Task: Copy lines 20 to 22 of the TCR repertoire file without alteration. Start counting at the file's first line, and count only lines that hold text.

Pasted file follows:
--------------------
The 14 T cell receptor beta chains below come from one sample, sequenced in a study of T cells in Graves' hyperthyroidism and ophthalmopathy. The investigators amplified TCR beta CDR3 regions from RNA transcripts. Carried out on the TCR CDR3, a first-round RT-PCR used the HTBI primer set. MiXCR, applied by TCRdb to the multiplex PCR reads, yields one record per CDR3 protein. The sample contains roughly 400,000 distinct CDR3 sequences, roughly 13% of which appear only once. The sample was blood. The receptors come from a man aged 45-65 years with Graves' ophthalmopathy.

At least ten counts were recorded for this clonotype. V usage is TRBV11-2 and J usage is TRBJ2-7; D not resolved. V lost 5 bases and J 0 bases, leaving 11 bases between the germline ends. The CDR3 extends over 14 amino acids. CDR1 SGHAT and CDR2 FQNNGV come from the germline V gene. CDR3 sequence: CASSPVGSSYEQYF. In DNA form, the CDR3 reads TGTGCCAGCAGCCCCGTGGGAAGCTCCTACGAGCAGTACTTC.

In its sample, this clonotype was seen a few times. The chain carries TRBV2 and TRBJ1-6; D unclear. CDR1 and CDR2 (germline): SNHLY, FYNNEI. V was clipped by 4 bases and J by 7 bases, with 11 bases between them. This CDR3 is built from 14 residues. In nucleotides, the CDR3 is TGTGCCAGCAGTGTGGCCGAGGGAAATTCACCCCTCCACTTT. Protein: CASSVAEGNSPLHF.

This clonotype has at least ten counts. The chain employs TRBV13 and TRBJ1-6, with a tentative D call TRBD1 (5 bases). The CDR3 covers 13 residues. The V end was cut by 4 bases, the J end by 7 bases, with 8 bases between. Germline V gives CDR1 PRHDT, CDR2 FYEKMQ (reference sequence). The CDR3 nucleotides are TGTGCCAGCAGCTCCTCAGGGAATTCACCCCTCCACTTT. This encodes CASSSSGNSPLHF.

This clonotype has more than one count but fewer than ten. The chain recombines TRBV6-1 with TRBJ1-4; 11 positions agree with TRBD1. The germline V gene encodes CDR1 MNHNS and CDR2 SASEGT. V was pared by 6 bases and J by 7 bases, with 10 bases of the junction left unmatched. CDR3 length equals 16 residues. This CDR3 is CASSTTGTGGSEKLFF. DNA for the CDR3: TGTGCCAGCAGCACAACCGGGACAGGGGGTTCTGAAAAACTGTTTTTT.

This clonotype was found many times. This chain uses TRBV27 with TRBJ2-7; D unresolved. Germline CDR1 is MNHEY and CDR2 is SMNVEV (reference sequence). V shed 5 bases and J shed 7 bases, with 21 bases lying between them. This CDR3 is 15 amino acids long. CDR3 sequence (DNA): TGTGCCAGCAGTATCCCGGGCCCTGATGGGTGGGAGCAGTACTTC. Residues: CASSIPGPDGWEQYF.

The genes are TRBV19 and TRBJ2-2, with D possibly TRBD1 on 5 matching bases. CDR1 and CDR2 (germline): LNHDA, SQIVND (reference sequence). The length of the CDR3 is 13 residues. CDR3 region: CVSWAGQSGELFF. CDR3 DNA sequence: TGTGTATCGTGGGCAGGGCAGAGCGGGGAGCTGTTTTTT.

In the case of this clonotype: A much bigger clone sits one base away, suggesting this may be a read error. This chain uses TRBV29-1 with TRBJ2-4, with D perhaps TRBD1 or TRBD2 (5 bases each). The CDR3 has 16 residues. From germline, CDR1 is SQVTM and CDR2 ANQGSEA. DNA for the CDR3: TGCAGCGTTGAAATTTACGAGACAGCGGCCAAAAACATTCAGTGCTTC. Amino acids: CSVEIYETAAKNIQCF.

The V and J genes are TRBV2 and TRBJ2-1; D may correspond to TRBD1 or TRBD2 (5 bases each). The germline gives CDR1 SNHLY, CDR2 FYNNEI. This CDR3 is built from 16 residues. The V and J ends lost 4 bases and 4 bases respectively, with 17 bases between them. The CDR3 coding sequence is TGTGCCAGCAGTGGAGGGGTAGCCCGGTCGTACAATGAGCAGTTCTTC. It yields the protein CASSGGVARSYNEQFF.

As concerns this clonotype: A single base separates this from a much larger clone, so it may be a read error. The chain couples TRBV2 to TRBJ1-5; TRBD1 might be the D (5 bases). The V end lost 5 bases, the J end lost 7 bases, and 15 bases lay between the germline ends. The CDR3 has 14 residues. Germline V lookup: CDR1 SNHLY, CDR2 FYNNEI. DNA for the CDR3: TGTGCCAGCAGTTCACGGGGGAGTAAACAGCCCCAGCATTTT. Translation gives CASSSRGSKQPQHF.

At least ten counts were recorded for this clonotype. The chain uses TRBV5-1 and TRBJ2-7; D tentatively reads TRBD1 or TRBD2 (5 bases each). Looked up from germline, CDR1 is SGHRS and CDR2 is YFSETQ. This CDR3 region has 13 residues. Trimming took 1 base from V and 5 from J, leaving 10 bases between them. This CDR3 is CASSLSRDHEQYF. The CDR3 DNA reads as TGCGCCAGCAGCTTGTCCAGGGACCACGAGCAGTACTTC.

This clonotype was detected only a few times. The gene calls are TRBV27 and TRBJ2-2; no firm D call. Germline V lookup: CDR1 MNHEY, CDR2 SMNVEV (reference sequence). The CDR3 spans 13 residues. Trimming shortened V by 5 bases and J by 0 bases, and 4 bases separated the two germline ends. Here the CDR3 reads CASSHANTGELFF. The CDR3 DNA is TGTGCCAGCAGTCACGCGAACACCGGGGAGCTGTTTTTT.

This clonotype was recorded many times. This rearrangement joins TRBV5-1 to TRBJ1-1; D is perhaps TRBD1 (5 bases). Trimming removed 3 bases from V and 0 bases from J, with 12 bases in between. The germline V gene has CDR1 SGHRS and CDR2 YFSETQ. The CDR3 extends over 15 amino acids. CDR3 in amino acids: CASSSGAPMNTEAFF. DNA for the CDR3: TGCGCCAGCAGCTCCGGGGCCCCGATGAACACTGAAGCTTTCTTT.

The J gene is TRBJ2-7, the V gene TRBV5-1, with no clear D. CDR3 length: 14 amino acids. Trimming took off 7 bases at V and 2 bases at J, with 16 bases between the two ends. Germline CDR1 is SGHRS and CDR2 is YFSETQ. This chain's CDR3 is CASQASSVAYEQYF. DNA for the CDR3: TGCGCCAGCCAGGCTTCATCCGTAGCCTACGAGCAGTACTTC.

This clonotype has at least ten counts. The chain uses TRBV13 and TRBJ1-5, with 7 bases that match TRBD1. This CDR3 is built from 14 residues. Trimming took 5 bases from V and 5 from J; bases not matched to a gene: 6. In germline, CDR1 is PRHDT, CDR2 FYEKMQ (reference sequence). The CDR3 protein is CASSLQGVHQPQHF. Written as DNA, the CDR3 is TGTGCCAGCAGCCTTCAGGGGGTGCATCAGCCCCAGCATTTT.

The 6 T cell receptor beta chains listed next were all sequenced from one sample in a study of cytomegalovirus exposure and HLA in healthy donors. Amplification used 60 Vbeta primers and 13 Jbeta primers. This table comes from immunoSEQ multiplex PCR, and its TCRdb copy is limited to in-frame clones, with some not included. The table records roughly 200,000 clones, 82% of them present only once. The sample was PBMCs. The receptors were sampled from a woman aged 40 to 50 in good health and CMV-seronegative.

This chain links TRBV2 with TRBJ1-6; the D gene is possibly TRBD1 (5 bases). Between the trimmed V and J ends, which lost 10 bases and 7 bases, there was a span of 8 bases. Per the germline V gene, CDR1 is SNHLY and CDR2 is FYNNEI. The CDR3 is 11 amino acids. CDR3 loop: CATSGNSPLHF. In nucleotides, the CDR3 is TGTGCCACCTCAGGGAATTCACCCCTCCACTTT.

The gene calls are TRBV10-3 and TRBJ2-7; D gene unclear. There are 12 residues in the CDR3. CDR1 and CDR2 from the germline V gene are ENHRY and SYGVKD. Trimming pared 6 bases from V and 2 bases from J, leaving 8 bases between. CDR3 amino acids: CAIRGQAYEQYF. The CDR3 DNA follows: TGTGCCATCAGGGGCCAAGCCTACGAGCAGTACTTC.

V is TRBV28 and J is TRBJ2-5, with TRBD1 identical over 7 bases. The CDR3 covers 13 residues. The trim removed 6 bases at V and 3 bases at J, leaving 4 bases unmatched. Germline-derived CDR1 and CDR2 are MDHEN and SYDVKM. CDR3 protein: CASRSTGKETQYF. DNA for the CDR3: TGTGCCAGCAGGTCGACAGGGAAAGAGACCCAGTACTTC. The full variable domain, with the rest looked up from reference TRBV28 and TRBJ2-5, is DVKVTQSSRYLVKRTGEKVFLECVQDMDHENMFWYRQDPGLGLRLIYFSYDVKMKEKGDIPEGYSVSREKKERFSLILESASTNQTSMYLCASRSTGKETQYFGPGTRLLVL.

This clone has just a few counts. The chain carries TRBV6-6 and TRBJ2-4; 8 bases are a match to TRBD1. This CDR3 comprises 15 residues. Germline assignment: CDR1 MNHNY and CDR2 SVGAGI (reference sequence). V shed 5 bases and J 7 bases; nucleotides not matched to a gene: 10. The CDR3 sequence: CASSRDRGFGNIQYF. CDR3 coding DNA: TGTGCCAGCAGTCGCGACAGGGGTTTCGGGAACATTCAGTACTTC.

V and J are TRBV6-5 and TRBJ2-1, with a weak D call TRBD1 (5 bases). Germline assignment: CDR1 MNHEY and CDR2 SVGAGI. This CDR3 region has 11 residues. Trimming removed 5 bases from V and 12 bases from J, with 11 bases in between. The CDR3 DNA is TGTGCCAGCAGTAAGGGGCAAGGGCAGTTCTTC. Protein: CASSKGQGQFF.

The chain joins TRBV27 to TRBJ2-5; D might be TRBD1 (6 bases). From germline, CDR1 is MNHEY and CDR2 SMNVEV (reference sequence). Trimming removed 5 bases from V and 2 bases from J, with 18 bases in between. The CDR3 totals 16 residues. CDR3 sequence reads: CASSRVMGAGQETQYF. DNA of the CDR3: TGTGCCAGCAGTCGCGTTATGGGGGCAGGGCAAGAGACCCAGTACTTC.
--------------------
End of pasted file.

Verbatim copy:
This clone has just a few counts. The chain carries TRBV6-6 and TRBJ2-4; 8 bases are a match to TRBD1. This CDR3 comprises 15 residues. Germline assignment: CDR1 MNHNY and CDR2 SVGAGI (reference sequence). V shed 5 bases and J 7 bases; nucleotides not matched to a gene: 10. The CDR3 sequence: CASSRDRGFGNIQYF. CDR3 coding DNA: TGTGCCAGCAGTCGCGACAGGGGTTTCGGGAACATTCAGTACTTC.

V and J are TRBV6-5 and TRBJ2-1, with a weak D call TRBD1 (5 bases). Germline assignment: CDR1 MNHEY and CDR2 SVGAGI. This CDR3 region has 11 residues. Trimming removed 5 bases from V and 12 bases from J, with 11 bases in between. The CDR3 DNA is TGTGCCAGCAGTAAGGGGCAAGGGCAGTTCTTC. Protein: CASSKGQGQFF.

The chain joins TRBV27 to TRBJ2-5; D might be TRBD1 (6 bases). From germline, CDR1 is MNHEY and CDR2 SMNVEV (reference sequence). Trimming removed 5 bases from V and 2 bases from J, with 18 bases in between. The CDR3 totals 16 residues. CDR3 sequence reads: CASSRVMGAGQETQYF. DNA of the CDR3: TGTGCCAGCAGTCGCGTTATGGGGGCAGGGCAAGAGACCCAGTACTTC.